And yes, rollercoaster is a perfect way to describe how the difficulty of the game felt for me. While most rogue-like games have some sort of “barrier” to prevent the randomness factor from being too harsh early on, (for example, earlier dungeons in Pokemon Mystery Dungeon games never spawn difficult enemies, since all of the enemies are randomly selected from a species list exclusive to each dungeon, which also sets a very strict range on enemy levels) Gunmetal Arcadia doesn’t really like to use those barriers. From what I’ve been able to gather, while earlier levels do keep consistency with enemy types and shop inventories, they aren’t consistent with the complexity of the level designs. Sometimes the path to the bosses will be a breeze, and other times it’ll require a lot of climbing, dropping down and defeating enemies. With only a few hit points available (and the permadeath) this means that sometimes I’ve had playthroughs that only last a minute before they end, while other times I’ve been able to make it past the first level without breaking a sweat. These also are caused by the bosses, which just like the level designs can range from being incredibly easy to downright infuriating, although I did notice more of a barrier here than I did for the level designs themselves, since the pool of bosses that appeared in the first stage seems to be rather small.
Alas, despite spending over an hour attempting to make it past stage 2, (the time it took me to nearly 100% Gunmetal Arcadia Zero by getting every non-speedrun achievement) I was never able to do so, making me lose interest very quickly, which is a shame as outside of the random factor, everything else that I loved from Zero is here, including the top-notch controls, which are the only thing that prevent this game from making me want to pull my hair out, since while I felt that every death I encountered WAS preventable, the random spikes and drops of difficulty just made things a lot crazier than they needed to be.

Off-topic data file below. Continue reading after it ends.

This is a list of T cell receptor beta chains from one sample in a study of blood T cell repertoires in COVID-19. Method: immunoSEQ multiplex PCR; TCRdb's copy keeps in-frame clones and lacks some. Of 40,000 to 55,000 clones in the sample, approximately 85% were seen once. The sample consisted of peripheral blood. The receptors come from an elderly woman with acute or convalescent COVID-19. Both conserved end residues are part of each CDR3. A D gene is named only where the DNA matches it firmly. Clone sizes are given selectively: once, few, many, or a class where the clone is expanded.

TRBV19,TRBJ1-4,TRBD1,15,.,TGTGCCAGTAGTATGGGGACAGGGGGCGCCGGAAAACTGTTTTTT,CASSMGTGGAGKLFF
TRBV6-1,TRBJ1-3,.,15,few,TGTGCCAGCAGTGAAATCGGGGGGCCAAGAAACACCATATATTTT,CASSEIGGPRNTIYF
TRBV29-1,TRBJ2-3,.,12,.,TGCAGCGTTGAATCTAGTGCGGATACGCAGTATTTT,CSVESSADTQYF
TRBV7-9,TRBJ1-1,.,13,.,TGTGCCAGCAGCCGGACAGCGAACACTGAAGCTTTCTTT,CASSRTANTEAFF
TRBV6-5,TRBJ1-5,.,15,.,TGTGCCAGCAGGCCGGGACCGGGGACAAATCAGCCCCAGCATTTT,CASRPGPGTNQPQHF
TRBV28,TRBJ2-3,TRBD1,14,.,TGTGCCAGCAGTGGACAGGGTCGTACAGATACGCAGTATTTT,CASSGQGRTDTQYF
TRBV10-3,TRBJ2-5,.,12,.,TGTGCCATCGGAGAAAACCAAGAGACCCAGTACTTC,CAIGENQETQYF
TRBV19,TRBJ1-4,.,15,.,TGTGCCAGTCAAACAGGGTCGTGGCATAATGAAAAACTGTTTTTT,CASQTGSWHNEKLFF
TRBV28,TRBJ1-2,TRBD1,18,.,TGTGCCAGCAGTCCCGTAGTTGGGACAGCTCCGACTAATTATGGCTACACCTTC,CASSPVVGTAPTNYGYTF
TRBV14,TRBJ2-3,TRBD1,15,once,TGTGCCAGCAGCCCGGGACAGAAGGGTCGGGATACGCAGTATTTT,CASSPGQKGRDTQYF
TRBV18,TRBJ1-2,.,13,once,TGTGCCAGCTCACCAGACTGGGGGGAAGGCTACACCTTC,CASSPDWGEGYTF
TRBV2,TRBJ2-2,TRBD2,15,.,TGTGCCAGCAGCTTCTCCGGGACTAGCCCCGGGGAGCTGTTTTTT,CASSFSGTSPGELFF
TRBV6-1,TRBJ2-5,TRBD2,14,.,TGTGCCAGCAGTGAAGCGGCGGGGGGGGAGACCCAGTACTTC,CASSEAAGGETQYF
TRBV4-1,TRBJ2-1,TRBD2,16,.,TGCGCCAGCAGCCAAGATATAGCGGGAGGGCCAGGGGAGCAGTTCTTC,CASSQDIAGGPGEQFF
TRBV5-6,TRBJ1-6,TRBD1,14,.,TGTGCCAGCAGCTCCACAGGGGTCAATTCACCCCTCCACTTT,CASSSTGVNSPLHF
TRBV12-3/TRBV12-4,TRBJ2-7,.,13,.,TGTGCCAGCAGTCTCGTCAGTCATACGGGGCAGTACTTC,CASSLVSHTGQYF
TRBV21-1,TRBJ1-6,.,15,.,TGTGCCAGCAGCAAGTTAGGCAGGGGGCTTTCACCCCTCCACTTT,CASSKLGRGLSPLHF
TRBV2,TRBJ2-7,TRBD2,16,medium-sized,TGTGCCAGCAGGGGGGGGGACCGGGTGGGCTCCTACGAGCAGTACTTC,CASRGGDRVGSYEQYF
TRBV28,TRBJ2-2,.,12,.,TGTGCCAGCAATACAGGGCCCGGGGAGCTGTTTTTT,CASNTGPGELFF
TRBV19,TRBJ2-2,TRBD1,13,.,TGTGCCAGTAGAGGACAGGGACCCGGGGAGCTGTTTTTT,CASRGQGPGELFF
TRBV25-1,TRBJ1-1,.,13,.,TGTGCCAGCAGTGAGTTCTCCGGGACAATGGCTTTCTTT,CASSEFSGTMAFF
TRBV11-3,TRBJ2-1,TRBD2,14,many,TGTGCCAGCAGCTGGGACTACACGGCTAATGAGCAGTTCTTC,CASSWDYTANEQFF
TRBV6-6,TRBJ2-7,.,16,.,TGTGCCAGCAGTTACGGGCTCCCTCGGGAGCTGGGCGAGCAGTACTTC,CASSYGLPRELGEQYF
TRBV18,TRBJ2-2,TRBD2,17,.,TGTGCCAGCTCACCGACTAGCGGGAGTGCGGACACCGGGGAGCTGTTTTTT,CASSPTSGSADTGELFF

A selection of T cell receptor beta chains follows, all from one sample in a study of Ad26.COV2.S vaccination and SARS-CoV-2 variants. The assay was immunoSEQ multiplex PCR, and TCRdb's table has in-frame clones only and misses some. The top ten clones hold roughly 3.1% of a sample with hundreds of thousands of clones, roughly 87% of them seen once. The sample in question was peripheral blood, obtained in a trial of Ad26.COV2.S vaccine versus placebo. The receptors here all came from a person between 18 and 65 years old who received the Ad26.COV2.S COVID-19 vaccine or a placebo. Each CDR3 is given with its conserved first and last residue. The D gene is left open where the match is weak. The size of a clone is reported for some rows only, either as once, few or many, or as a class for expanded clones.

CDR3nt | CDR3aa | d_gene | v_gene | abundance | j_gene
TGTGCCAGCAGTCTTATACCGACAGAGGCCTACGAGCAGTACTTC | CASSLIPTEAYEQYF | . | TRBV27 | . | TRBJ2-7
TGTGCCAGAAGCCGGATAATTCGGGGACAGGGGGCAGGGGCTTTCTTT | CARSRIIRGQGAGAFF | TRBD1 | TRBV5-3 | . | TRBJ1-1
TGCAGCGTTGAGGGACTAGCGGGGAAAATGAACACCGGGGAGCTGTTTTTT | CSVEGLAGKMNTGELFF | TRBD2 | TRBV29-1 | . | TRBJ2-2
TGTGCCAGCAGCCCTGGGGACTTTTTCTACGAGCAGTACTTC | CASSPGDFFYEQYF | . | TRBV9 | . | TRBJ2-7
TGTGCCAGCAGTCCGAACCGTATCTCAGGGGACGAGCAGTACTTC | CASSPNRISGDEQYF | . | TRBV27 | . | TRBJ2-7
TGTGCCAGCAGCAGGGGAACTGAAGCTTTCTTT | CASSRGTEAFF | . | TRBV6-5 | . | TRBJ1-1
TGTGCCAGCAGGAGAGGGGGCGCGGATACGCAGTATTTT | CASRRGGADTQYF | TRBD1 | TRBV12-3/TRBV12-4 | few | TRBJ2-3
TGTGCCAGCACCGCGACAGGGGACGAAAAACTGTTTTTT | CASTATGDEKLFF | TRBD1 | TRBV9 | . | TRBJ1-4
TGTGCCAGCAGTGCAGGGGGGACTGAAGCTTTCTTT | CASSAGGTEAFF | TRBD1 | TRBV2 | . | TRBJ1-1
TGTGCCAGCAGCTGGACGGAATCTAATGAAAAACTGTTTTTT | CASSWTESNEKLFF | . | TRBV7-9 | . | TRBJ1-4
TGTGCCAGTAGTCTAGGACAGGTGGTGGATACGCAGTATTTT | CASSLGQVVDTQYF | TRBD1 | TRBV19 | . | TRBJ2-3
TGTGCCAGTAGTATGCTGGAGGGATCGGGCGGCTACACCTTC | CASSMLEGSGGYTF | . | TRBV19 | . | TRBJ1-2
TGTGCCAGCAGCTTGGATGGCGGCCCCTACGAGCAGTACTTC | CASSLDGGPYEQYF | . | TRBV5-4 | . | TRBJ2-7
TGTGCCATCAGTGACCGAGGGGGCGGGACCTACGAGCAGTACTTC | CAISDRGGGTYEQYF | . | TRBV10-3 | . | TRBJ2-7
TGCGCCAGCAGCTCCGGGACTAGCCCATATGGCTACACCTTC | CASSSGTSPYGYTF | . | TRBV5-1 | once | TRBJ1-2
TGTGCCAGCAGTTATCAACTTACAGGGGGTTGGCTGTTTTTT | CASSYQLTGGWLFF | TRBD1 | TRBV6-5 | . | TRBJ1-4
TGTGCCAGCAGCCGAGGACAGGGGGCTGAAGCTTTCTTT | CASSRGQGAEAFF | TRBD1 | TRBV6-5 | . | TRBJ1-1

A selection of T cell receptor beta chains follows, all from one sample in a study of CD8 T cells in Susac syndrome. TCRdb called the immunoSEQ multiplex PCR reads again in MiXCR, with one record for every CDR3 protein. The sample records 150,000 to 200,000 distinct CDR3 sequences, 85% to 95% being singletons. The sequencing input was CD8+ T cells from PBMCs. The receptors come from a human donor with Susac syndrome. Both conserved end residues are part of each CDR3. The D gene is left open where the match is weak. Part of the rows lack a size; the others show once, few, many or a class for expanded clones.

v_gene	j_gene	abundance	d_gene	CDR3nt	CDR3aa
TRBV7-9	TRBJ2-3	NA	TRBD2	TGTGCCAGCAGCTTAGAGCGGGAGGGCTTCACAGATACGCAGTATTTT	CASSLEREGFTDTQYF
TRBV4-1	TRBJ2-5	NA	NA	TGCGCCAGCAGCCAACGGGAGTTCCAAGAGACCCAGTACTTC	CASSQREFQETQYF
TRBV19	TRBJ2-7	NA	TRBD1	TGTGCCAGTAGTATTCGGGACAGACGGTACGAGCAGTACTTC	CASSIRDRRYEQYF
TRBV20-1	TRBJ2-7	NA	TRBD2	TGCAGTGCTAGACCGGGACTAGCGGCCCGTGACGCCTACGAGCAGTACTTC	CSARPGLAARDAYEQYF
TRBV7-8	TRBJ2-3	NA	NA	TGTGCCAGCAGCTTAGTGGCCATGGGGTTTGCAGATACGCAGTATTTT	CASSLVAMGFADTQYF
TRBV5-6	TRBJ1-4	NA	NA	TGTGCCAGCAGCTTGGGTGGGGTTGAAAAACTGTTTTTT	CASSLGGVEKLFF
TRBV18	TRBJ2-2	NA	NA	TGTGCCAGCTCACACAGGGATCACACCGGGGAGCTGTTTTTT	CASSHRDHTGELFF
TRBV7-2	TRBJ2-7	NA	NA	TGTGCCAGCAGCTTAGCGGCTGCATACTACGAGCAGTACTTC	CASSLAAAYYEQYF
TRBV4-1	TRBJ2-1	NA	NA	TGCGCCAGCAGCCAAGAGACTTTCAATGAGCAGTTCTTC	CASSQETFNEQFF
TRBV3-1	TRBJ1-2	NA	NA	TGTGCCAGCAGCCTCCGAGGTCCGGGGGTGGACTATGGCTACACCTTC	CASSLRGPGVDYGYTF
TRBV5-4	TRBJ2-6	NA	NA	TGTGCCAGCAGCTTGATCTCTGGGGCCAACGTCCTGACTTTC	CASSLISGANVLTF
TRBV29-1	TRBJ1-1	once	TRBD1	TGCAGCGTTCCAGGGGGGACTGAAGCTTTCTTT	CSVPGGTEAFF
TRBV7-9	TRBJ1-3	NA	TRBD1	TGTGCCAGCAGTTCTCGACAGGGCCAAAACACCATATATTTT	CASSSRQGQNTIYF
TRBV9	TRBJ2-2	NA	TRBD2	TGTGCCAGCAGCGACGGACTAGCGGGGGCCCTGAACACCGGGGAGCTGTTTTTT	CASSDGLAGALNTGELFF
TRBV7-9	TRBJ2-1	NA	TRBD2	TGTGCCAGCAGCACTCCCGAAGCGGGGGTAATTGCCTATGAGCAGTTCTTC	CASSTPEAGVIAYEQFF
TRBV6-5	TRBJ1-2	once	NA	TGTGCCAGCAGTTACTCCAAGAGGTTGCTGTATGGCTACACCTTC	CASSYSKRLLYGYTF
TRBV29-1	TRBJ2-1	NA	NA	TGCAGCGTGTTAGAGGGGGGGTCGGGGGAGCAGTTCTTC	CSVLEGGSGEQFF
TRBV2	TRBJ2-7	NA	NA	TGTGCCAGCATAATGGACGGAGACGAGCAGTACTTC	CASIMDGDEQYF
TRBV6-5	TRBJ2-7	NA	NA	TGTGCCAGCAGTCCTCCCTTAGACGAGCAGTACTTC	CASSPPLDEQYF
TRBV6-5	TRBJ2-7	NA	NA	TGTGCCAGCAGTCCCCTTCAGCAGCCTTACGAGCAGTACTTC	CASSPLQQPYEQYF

In conclusion, considering how fantastic the prequel game was, it’s incredibly disappointing that I didn’t have nearly as much enjoyment with the main game. While the controls and presentation are just as spot-on as they were in Zero, the gameplay took a massive hit by being completely randomized, and while a randomized game can be a lot of fun when done right, here it just felt like a rollercoaster of difficulty, and even though the game tries to balance things out with legacy mode, there’s still the overarching problem of the game relying on randomness without making sure that players will be addicted to the idea of wanting to try and try again. For me in particular, instead of the randomness being a factor to make me replay the game over and over again to see what changed, it just made me frustrated and unsure what the difficulty curve was going to be like next. Make no mistake, this game is many times harder than Zero, even on the first level.
Hopefully if there is a third Gunmetal Arcadia game, it’ll have the randomization done better, or go back to basics and have everything replaced with the superb, level by level nature already established by the predecessor. You will get a lot challenge for $10, that’s for sure, but I can’t really recommend this to everyone at that price. Only those with incredible patience will be able to get everything done properly. I give Gunmetal Arcadia a 5 out of 10. It’s not a bad game, nor is it really a good game, just an in-the-middle and rather disappointing sequel.